This study examines the impact of oppression on conflict-relevant factors in a community-based organizational setting. The research reveals that although the organization experiences very similar antecedents, manifestations, and complications of organizational conflict as most organizations, the oppression that the members of the organization and the organization itself experience adds a lens through which the dynamics of conflict are filtered, magnified, and complicated. Most notably, and paradoxically, the findings show that the organization has become a closed system in response to the oppression it is working to address. The study results have implications for the design and management of anti-oppression organizations. In particular, they suggest a need to invest in conflict-management processes, skills, and reflective organizational practices as tools promote open systems.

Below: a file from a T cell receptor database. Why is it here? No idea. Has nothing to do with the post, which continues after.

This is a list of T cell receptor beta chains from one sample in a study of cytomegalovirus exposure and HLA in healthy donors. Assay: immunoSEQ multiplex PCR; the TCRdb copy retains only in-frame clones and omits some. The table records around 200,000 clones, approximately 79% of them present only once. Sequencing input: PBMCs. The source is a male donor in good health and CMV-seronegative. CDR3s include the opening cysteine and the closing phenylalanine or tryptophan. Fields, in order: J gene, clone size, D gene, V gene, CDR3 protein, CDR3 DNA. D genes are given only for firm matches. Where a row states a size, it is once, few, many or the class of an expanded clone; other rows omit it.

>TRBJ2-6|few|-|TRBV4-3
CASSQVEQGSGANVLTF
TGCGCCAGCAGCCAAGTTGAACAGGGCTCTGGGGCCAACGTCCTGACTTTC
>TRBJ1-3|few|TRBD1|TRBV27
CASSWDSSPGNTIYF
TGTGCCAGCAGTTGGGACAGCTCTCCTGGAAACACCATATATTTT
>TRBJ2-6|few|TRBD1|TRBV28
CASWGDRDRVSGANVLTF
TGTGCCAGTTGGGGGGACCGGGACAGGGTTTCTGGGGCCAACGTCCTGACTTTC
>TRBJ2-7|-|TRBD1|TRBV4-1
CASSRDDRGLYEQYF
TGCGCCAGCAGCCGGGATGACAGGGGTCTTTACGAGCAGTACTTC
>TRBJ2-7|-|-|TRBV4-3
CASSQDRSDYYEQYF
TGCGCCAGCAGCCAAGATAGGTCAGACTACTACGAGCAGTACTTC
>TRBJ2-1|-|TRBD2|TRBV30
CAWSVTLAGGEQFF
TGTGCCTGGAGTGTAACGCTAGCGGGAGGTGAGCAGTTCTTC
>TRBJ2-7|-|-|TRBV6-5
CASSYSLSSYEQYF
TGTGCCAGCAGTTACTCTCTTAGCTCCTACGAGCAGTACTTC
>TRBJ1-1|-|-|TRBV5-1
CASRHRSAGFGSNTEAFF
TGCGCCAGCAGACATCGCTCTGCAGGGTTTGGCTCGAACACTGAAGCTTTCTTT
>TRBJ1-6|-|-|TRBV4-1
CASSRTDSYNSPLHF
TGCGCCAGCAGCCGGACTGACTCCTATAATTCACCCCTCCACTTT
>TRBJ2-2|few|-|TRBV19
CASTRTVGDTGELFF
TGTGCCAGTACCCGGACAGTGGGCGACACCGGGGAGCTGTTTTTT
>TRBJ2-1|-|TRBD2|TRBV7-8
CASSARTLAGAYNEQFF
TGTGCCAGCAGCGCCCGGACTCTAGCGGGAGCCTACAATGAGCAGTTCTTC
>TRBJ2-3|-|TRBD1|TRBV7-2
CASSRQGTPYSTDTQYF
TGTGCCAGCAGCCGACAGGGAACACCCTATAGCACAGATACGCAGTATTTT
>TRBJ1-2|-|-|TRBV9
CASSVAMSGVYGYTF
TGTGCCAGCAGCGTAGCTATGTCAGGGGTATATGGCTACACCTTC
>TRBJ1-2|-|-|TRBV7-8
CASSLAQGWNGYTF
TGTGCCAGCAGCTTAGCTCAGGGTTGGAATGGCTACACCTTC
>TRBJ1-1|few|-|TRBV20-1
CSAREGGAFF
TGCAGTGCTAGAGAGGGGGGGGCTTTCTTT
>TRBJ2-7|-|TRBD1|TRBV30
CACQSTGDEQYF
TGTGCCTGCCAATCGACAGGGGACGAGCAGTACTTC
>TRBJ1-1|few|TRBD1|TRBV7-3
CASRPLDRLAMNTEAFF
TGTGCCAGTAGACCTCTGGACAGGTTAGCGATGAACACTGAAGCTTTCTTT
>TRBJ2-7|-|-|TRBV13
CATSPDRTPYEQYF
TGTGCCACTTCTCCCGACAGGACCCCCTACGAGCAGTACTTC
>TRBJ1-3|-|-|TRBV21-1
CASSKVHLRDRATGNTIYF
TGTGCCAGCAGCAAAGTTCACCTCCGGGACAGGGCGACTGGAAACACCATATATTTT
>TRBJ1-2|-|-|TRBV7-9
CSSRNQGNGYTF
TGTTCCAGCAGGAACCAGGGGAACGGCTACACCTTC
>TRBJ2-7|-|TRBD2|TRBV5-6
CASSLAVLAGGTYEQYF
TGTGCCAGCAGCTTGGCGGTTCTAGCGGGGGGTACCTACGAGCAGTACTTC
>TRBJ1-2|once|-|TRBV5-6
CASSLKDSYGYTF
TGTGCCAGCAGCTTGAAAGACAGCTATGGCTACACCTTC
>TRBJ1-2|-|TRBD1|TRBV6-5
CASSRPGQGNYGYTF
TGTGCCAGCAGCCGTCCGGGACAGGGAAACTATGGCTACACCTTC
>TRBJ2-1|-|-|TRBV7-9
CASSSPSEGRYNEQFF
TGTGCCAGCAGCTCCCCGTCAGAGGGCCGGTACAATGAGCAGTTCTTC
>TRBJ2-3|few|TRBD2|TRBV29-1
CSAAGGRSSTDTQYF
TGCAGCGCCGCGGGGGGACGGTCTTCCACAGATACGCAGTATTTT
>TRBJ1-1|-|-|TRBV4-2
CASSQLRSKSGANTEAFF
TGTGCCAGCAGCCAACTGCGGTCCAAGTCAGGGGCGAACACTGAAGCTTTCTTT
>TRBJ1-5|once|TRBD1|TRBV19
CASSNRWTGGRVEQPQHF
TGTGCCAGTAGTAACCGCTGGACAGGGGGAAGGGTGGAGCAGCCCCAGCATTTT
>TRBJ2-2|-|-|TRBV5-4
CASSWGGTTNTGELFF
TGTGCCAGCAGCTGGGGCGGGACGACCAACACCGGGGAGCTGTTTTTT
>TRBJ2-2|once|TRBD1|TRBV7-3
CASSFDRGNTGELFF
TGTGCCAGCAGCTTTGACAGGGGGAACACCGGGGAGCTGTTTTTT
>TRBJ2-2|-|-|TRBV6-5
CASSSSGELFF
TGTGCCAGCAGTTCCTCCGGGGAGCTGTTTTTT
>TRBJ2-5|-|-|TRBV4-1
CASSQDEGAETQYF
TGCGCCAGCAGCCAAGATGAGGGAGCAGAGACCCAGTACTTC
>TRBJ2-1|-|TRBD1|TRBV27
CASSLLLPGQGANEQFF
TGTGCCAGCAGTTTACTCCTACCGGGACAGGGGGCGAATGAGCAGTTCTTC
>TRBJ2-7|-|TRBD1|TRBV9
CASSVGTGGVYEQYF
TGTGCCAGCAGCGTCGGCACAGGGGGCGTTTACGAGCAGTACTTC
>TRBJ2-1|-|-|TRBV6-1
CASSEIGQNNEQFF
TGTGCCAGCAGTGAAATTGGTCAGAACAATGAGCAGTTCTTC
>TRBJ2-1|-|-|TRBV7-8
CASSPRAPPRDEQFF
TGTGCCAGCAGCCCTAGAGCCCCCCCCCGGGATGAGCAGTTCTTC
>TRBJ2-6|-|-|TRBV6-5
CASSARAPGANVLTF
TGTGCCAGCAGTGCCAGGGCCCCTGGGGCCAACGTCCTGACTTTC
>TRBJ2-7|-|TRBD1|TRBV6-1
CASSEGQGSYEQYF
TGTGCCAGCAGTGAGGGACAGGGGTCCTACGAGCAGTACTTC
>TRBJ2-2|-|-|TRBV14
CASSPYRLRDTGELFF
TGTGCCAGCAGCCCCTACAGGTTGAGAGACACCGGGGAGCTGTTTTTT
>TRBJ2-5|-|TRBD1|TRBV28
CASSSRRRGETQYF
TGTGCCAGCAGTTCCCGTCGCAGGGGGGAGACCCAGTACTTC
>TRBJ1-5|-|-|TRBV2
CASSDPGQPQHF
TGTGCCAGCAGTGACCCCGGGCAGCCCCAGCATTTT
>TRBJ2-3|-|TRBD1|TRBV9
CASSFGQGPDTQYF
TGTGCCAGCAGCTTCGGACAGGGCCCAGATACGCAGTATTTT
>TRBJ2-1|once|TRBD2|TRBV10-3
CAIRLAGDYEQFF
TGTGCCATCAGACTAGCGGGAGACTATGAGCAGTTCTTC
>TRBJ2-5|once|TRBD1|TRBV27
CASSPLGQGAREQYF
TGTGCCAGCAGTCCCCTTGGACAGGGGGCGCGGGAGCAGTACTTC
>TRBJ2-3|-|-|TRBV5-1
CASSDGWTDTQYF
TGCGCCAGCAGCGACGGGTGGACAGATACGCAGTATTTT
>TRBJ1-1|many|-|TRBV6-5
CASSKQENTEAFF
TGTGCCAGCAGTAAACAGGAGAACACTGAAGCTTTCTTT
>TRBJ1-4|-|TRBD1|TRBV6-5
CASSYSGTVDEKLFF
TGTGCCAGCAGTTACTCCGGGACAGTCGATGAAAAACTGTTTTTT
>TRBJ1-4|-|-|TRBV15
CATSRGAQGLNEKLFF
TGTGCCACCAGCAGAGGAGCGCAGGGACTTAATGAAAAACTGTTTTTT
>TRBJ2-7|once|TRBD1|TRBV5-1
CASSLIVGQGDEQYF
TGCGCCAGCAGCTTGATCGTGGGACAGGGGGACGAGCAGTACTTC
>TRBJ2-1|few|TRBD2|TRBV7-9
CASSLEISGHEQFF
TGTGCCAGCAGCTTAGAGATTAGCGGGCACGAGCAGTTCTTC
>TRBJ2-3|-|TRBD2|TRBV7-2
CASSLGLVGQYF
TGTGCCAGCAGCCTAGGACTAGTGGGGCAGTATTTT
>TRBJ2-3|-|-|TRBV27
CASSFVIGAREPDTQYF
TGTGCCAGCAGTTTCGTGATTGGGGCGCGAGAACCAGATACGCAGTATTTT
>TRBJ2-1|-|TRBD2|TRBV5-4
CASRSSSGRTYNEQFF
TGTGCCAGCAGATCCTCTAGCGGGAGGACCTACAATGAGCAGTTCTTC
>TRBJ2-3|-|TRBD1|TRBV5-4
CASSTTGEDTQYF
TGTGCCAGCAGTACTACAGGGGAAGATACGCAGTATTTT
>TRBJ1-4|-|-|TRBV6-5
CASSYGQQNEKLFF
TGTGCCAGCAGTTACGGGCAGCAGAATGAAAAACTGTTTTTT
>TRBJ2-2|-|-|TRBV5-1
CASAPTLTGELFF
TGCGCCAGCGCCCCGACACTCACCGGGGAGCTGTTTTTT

Sheila Braidek, MA, studied Conflict Analysis And Management (Organizational) at Royal Roads University. She has worked in community-based organizations since 1983. Sheila is currently working in a community health centre in Toronto, Canada, where she lives with her partner. The dog lets them share the house.